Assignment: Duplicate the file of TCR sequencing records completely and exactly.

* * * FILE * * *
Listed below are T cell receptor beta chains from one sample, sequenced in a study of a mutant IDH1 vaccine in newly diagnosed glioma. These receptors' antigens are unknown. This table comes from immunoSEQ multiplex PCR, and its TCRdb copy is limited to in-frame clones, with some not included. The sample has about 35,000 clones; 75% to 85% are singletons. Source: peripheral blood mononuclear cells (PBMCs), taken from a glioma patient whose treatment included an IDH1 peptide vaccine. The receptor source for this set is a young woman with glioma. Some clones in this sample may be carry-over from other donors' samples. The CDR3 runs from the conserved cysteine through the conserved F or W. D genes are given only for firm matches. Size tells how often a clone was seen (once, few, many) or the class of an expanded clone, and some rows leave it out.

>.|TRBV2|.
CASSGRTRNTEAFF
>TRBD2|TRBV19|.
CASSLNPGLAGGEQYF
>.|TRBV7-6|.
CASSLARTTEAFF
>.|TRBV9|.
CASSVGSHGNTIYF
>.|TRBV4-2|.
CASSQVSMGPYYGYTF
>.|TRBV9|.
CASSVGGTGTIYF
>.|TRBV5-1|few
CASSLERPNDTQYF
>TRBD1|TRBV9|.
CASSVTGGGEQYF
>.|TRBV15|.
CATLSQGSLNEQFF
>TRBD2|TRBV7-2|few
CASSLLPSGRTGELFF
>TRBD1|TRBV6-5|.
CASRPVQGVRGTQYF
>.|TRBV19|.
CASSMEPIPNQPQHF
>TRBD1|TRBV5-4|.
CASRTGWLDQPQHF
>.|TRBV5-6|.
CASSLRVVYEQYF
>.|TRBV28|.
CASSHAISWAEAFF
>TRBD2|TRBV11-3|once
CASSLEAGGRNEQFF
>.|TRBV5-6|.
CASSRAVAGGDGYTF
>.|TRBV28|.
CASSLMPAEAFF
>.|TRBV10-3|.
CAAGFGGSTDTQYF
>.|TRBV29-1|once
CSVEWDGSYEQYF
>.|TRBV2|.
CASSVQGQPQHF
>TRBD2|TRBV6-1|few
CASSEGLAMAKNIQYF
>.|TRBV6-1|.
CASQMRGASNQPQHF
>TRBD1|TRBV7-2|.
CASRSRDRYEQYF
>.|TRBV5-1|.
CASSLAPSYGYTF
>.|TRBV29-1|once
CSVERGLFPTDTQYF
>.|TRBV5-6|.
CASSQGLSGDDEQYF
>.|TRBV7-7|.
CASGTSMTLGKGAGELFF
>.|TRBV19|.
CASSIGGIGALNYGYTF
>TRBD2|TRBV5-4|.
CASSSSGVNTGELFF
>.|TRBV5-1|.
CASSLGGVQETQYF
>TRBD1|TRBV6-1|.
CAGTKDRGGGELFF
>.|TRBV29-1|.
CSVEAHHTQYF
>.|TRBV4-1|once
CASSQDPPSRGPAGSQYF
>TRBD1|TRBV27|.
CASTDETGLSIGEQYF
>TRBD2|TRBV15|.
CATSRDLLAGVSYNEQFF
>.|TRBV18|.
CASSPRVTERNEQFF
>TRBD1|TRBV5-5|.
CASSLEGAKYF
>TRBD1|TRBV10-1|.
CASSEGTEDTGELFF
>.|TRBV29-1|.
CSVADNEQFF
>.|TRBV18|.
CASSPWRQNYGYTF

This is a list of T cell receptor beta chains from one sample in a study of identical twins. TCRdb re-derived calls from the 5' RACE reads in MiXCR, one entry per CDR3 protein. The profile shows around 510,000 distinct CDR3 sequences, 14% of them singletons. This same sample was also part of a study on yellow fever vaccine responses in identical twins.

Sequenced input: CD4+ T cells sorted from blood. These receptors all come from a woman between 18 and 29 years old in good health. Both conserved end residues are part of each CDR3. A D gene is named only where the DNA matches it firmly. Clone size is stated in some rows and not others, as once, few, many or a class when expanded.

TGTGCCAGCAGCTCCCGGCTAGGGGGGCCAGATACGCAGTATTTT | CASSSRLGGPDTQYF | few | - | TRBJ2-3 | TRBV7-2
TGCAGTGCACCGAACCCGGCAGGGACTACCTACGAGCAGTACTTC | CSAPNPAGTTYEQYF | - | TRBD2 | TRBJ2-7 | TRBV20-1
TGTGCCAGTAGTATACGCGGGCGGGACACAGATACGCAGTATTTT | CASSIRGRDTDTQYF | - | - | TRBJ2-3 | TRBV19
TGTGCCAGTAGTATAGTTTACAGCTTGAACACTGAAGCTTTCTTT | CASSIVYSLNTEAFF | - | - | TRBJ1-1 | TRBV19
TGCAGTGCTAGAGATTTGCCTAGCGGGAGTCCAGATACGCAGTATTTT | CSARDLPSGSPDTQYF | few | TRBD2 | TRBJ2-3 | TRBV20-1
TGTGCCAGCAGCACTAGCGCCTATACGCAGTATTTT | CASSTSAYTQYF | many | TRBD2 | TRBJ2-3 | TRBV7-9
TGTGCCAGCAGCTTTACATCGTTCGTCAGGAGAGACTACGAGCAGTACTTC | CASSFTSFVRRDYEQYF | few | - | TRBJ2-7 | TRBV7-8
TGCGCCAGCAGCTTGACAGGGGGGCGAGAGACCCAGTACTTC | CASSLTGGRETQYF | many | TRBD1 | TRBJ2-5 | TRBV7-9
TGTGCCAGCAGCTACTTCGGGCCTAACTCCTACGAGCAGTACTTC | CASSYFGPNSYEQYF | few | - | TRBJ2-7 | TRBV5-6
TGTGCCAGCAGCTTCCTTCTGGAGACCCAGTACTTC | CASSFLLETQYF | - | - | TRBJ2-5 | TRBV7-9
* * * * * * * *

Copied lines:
Listed below are T cell receptor beta chains from one sample, sequenced in a study of a mutant IDH1 vaccine in newly diagnosed glioma. These receptors' antigens are unknown. This table comes from immunoSEQ multiplex PCR, and its TCRdb copy is limited to in-frame clones, with some not included. The sample has about 35,000 clones; 75% to 85% are singletons. Source: peripheral blood mononuclear cells (PBMCs), taken from a glioma patient whose treatment included an IDH1 peptide vaccine. The receptor source for this set is a young woman with glioma. Some clones in this sample may be carry-over from other donors' samples. The CDR3 runs from the conserved cysteine through the conserved F or W. D genes are given only for firm matches. Size tells how often a clone was seen (once, few, many) or the class of an expanded clone, and some rows leave it out.

>.|TRBV2|.
CASSGRTRNTEAFF
>TRBD2|TRBV19|.
CASSLNPGLAGGEQYF
>.|TRBV7-6|.
CASSLARTTEAFF
>.|TRBV9|.
CASSVGSHGNTIYF
>.|TRBV4-2|.
CASSQVSMGPYYGYTF
>.|TRBV9|.
CASSVGGTGTIYF
>.|TRBV5-1|few
CASSLERPNDTQYF
>TRBD1|TRBV9|.
CASSVTGGGEQYF
>.|TRBV15|.
CATLSQGSLNEQFF
>TRBD2|TRBV7-2|few
CASSLLPSGRTGELFF
>TRBD1|TRBV6-5|.
CASRPVQGVRGTQYF
>.|TRBV19|.
CASSMEPIPNQPQHF
>TRBD1|TRBV5-4|.
CASRTGWLDQPQHF
>.|TRBV5-6|.
CASSLRVVYEQYF
>.|TRBV28|.
CASSHAISWAEAFF
>TRBD2|TRBV11-3|once
CASSLEAGGRNEQFF
>.|TRBV5-6|.
CASSRAVAGGDGYTF
>.|TRBV28|.
CASSLMPAEAFF
>.|TRBV10-3|.
CAAGFGGSTDTQYF
>.|TRBV29-1|once
CSVEWDGSYEQYF
>.|TRBV2|.
CASSVQGQPQHF
>TRBD2|TRBV6-1|few
CASSEGLAMAKNIQYF
>.|TRBV6-1|.
CASQMRGASNQPQHF
>TRBD1|TRBV7-2|.
CASRSRDRYEQYF
>.|TRBV5-1|.
CASSLAPSYGYTF
>.|TRBV29-1|once
CSVERGLFPTDTQYF
>.|TRBV5-6|.
CASSQGLSGDDEQYF
>.|TRBV7-7|.
CASGTSMTLGKGAGELFF
>.|TRBV19|.
CASSIGGIGALNYGYTF
>TRBD2|TRBV5-4|.
CASSSSGVNTGELFF
>.|TRBV5-1|.
CASSLGGVQETQYF
>TRBD1|TRBV6-1|.
CAGTKDRGGGELFF
>.|TRBV29-1|.
CSVEAHHTQYF
>.|TRBV4-1|once
CASSQDPPSRGPAGSQYF
>TRBD1|TRBV27|.
CASTDETGLSIGEQYF
>TRBD2|TRBV15|.
CATSRDLLAGVSYNEQFF
>.|TRBV18|.
CASSPRVTERNEQFF
>TRBD1|TRBV5-5|.
CASSLEGAKYF
>TRBD1|TRBV10-1|.
CASSEGTEDTGELFF
>.|TRBV29-1|.
CSVADNEQFF
>.|TRBV18|.
CASSPWRQNYGYTF

This is a list of T cell receptor beta chains from one sample in a study of identical twins. TCRdb re-derived calls from the 5' RACE reads in MiXCR, one entry per CDR3 protein. The profile shows around 510,000 distinct CDR3 sequences, 14% of them singletons. This same sample was also part of a study on yellow fever vaccine responses in identical twins.

Sequenced input: CD4+ T cells sorted from blood. These receptors all come from a woman between 18 and 29 years old in good health. Both conserved end residues are part of each CDR3. A D gene is named only where the DNA matches it firmly. Clone size is stated in some rows and not others, as once, few, many or a class when expanded.

TGTGCCAGCAGCTCCCGGCTAGGGGGGCCAGATACGCAGTATTTT | CASSSRLGGPDTQYF | few | - | TRBJ2-3 | TRBV7-2
TGCAGTGCACCGAACCCGGCAGGGACTACCTACGAGCAGTACTTC | CSAPNPAGTTYEQYF | - | TRBD2 | TRBJ2-7 | TRBV20-1
TGTGCCAGTAGTATACGCGGGCGGGACACAGATACGCAGTATTTT | CASSIRGRDTDTQYF | - | - | TRBJ2-3 | TRBV19
TGTGCCAGTAGTATAGTTTACAGCTTGAACACTGAAGCTTTCTTT | CASSIVYSLNTEAFF | - | - | TRBJ1-1 | TRBV19
TGCAGTGCTAGAGATTTGCCTAGCGGGAGTCCAGATACGCAGTATTTT | CSARDLPSGSPDTQYF | few | TRBD2 | TRBJ2-3 | TRBV20-1
TGTGCCAGCAGCACTAGCGCCTATACGCAGTATTTT | CASSTSAYTQYF | many | TRBD2 | TRBJ2-3 | TRBV7-9
TGTGCCAGCAGCTTTACATCGTTCGTCAGGAGAGACTACGAGCAGTACTTC | CASSFTSFVRRDYEQYF | few | - | TRBJ2-7 | TRBV7-8
TGCGCCAGCAGCTTGACAGGGGGGCGAGAGACCCAGTACTTC | CASSLTGGRETQYF | many | TRBD1 | TRBJ2-5 | TRBV7-9
TGTGCCAGCAGCTACTTCGGGCCTAACTCCTACGAGCAGTACTTC | CASSYFGPNSYEQYF | few | - | TRBJ2-7 | TRBV5-6
TGTGCCAGCAGCTTCCTTCTGGAGACCCAGTACTTC | CASSFLLETQYF | - | - | TRBJ2-5 | TRBV7-9